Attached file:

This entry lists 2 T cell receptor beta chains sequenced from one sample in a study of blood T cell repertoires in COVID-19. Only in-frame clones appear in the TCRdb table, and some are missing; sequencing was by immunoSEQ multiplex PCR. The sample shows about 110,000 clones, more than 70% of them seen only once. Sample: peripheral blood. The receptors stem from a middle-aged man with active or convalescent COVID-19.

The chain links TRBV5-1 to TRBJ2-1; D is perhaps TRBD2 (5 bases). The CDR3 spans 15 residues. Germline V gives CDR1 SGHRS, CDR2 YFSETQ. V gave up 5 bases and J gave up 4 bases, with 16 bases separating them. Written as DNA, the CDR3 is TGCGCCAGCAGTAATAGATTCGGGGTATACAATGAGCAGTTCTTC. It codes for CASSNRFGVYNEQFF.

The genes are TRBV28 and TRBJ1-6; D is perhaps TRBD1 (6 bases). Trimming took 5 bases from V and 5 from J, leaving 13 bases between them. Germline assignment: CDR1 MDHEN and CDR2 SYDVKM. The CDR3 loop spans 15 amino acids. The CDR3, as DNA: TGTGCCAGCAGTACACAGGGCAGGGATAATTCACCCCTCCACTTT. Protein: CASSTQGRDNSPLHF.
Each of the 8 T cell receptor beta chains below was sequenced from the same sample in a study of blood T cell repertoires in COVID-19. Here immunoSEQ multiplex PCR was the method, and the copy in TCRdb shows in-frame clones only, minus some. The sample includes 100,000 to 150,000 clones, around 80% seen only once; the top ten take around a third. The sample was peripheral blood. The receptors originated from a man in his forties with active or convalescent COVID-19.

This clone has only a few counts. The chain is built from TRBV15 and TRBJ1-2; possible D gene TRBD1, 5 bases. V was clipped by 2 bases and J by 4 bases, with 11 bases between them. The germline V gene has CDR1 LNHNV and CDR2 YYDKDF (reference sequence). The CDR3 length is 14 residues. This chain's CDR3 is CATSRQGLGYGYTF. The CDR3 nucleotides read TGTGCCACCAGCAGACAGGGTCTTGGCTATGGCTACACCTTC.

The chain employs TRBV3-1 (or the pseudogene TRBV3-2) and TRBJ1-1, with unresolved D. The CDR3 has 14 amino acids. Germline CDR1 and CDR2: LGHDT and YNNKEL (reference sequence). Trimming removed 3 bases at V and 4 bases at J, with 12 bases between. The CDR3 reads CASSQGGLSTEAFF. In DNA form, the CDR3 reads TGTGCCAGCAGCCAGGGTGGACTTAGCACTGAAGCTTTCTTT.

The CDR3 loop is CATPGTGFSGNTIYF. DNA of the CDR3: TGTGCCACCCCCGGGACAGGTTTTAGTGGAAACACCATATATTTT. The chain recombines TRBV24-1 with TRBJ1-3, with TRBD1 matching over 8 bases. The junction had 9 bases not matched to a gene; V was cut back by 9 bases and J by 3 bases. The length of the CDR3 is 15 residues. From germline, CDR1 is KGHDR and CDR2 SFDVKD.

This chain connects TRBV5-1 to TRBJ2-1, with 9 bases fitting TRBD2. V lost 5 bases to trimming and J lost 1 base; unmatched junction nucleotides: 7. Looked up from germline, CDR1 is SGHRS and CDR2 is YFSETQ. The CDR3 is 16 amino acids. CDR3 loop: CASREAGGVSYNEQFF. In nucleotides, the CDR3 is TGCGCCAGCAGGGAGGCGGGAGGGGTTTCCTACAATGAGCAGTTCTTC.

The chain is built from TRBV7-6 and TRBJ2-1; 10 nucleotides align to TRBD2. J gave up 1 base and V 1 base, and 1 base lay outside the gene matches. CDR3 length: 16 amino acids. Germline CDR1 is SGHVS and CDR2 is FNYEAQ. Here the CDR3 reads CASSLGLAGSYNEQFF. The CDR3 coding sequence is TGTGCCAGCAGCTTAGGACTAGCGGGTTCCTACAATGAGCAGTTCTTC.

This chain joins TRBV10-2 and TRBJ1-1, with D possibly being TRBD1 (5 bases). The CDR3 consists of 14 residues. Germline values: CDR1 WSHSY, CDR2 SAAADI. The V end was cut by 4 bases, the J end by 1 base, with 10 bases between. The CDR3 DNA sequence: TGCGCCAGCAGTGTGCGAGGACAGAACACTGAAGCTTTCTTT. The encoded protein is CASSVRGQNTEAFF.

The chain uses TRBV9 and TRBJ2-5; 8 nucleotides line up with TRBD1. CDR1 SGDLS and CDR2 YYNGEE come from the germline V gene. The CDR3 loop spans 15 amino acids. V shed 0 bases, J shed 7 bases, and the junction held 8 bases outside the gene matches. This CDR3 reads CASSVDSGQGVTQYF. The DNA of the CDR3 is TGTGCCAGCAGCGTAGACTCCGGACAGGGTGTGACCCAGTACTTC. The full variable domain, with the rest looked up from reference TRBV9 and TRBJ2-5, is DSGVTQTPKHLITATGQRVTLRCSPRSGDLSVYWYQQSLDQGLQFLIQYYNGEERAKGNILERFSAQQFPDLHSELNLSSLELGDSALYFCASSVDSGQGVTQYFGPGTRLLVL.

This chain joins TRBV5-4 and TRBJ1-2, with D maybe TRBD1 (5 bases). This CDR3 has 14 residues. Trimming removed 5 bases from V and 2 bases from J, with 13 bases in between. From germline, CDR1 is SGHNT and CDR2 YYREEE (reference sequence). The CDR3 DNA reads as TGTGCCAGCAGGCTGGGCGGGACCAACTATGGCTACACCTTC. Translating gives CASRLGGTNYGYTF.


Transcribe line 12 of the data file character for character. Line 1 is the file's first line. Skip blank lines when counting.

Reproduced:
This chain joins TRBV5-4 and TRBJ1-2, with D maybe TRBD1 (5 bases). This CDR3 has 14 residues. Trimming removed 5 bases from V and 2 bases from J, with 13 bases in between. From germline, CDR1 is SGHNT and CDR2 YYREEE (reference sequence). The CDR3 DNA reads as TGTGCCAGCAGGCTGGGCGGGACCAACTATGGCTACACCTTC. Translating gives CASRLGGTNYGYTF.